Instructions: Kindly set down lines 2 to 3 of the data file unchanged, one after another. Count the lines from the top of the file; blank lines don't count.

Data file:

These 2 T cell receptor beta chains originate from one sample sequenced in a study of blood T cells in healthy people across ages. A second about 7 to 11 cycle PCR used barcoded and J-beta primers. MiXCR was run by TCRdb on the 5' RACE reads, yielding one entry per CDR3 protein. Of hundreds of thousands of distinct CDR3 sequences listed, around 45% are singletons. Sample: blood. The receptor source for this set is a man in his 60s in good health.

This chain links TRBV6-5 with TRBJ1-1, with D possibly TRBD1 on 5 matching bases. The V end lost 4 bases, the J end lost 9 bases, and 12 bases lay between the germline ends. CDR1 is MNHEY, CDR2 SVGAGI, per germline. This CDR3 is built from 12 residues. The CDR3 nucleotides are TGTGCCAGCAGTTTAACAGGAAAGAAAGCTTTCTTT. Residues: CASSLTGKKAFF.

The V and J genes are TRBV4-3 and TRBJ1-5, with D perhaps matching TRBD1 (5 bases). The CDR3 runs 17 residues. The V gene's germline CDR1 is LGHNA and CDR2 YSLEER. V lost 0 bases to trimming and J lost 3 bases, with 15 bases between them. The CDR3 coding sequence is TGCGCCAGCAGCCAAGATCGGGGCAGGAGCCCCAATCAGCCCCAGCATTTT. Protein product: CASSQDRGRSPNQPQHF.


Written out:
This chain links TRBV6-5 with TRBJ1-1, with D possibly TRBD1 on 5 matching bases. The V end lost 4 bases, the J end lost 9 bases, and 12 bases lay between the germline ends. CDR1 is MNHEY, CDR2 SVGAGI, per germline. This CDR3 is built from 12 residues. The CDR3 nucleotides are TGTGCCAGCAGTTTAACAGGAAAGAAAGCTTTCTTT. Residues: CASSLTGKKAFF.

The V and J genes are TRBV4-3 and TRBJ1-5, with D perhaps matching TRBD1 (5 bases). The CDR3 runs 17 residues. The V gene's germline CDR1 is LGHNA and CDR2 YSLEER. V lost 0 bases to trimming and J lost 3 bases, with 15 bases between them. The CDR3 coding sequence is TGCGCCAGCAGCCAAGATCGGGGCAGGAGCCCCAATCAGCCCCAGCATTTT. Protein product: CASSQDRGRSPNQPQHF.